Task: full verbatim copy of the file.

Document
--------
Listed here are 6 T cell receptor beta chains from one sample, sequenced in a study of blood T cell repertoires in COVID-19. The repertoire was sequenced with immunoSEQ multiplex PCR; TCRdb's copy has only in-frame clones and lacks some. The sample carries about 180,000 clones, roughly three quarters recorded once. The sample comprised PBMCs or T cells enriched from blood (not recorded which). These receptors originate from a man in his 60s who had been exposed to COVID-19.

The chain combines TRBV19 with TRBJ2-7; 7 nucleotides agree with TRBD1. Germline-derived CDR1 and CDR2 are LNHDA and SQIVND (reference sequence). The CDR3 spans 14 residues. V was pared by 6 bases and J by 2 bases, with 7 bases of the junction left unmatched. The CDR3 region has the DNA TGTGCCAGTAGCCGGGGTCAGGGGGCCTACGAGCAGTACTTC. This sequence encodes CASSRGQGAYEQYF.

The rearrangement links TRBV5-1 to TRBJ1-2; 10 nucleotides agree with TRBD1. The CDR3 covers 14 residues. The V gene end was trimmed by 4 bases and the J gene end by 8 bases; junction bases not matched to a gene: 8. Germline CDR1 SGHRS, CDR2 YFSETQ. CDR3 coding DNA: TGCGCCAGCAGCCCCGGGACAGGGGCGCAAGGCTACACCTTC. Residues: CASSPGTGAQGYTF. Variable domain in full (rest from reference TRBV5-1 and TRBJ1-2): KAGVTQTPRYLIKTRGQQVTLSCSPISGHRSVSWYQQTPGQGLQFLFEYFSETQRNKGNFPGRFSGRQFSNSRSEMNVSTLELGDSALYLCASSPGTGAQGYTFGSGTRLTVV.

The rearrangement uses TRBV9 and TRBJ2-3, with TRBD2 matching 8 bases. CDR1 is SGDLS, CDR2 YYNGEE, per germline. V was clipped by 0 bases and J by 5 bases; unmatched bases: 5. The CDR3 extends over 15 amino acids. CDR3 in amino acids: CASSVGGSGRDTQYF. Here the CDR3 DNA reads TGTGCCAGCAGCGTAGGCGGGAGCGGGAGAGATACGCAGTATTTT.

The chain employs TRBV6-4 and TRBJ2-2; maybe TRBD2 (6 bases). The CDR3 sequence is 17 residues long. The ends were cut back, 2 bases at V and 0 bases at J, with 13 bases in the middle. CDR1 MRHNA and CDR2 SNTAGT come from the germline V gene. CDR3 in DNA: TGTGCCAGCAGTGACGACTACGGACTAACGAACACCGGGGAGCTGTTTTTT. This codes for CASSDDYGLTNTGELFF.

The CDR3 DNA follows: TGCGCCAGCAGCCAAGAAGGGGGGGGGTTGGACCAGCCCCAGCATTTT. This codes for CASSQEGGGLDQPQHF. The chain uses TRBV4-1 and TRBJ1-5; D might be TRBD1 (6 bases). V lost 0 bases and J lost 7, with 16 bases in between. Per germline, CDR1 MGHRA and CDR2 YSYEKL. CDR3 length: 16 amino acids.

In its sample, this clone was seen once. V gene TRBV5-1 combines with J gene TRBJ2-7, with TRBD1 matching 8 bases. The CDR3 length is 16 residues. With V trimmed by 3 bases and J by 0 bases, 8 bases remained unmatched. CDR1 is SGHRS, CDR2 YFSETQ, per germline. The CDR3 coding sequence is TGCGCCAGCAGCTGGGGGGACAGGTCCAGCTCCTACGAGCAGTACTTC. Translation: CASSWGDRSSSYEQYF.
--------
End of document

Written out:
Listed here are 6 T cell receptor beta chains from one sample, sequenced in a study of blood T cell repertoires in COVID-19. The repertoire was sequenced with immunoSEQ multiplex PCR; TCRdb's copy has only in-frame clones and lacks some. The sample carries about 180,000 clones, roughly three quarters recorded once. The sample comprised PBMCs or T cells enriched from blood (not recorded which). These receptors originate from a man in his 60s who had been exposed to COVID-19.

The chain combines TRBV19 with TRBJ2-7; 7 nucleotides agree with TRBD1. Germline-derived CDR1 and CDR2 are LNHDA and SQIVND (reference sequence). The CDR3 spans 14 residues. V was pared by 6 bases and J by 2 bases, with 7 bases of the junction left unmatched. The CDR3 region has the DNA TGTGCCAGTAGCCGGGGTCAGGGGGCCTACGAGCAGTACTTC. This sequence encodes CASSRGQGAYEQYF.

The rearrangement links TRBV5-1 to TRBJ1-2; 10 nucleotides agree with TRBD1. The CDR3 covers 14 residues. The V gene end was trimmed by 4 bases and the J gene end by 8 bases; junction bases not matched to a gene: 8. Germline CDR1 SGHRS, CDR2 YFSETQ. CDR3 coding DNA: TGCGCCAGCAGCCCCGGGACAGGGGCGCAAGGCTACACCTTC. Residues: CASSPGTGAQGYTF. Variable domain in full (rest from reference TRBV5-1 and TRBJ1-2): KAGVTQTPRYLIKTRGQQVTLSCSPISGHRSVSWYQQTPGQGLQFLFEYFSETQRNKGNFPGRFSGRQFSNSRSEMNVSTLELGDSALYLCASSPGTGAQGYTFGSGTRLTVV.

The rearrangement uses TRBV9 and TRBJ2-3, with TRBD2 matching 8 bases. CDR1 is SGDLS, CDR2 YYNGEE, per germline. V was clipped by 0 bases and J by 5 bases; unmatched bases: 5. The CDR3 extends over 15 amino acids. CDR3 in amino acids: CASSVGGSGRDTQYF. Here the CDR3 DNA reads TGTGCCAGCAGCGTAGGCGGGAGCGGGAGAGATACGCAGTATTTT.

The chain employs TRBV6-4 and TRBJ2-2; maybe TRBD2 (6 bases). The CDR3 sequence is 17 residues long. The ends were cut back, 2 bases at V and 0 bases at J, with 13 bases in the middle. CDR1 MRHNA and CDR2 SNTAGT come from the germline V gene. CDR3 in DNA: TGTGCCAGCAGTGACGACTACGGACTAACGAACACCGGGGAGCTGTTTTTT. This codes for CASSDDYGLTNTGELFF.

The CDR3 DNA follows: TGCGCCAGCAGCCAAGAAGGGGGGGGGTTGGACCAGCCCCAGCATTTT. This codes for CASSQEGGGLDQPQHF. The chain uses TRBV4-1 and TRBJ1-5; D might be TRBD1 (6 bases). V lost 0 bases and J lost 7, with 16 bases in between. Per germline, CDR1 MGHRA and CDR2 YSYEKL. CDR3 length: 16 amino acids.

In its sample, this clone was seen once. V gene TRBV5-1 combines with J gene TRBJ2-7, with TRBD1 matching 8 bases. The CDR3 length is 16 residues. With V trimmed by 3 bases and J by 0 bases, 8 bases remained unmatched. CDR1 is SGHRS, CDR2 YFSETQ, per germline. The CDR3 coding sequence is TGCGCCAGCAGCTGGGGGGACAGGTCCAGCTCCTACGAGCAGTACTTC. Translation: CASSWGDRSSSYEQYF.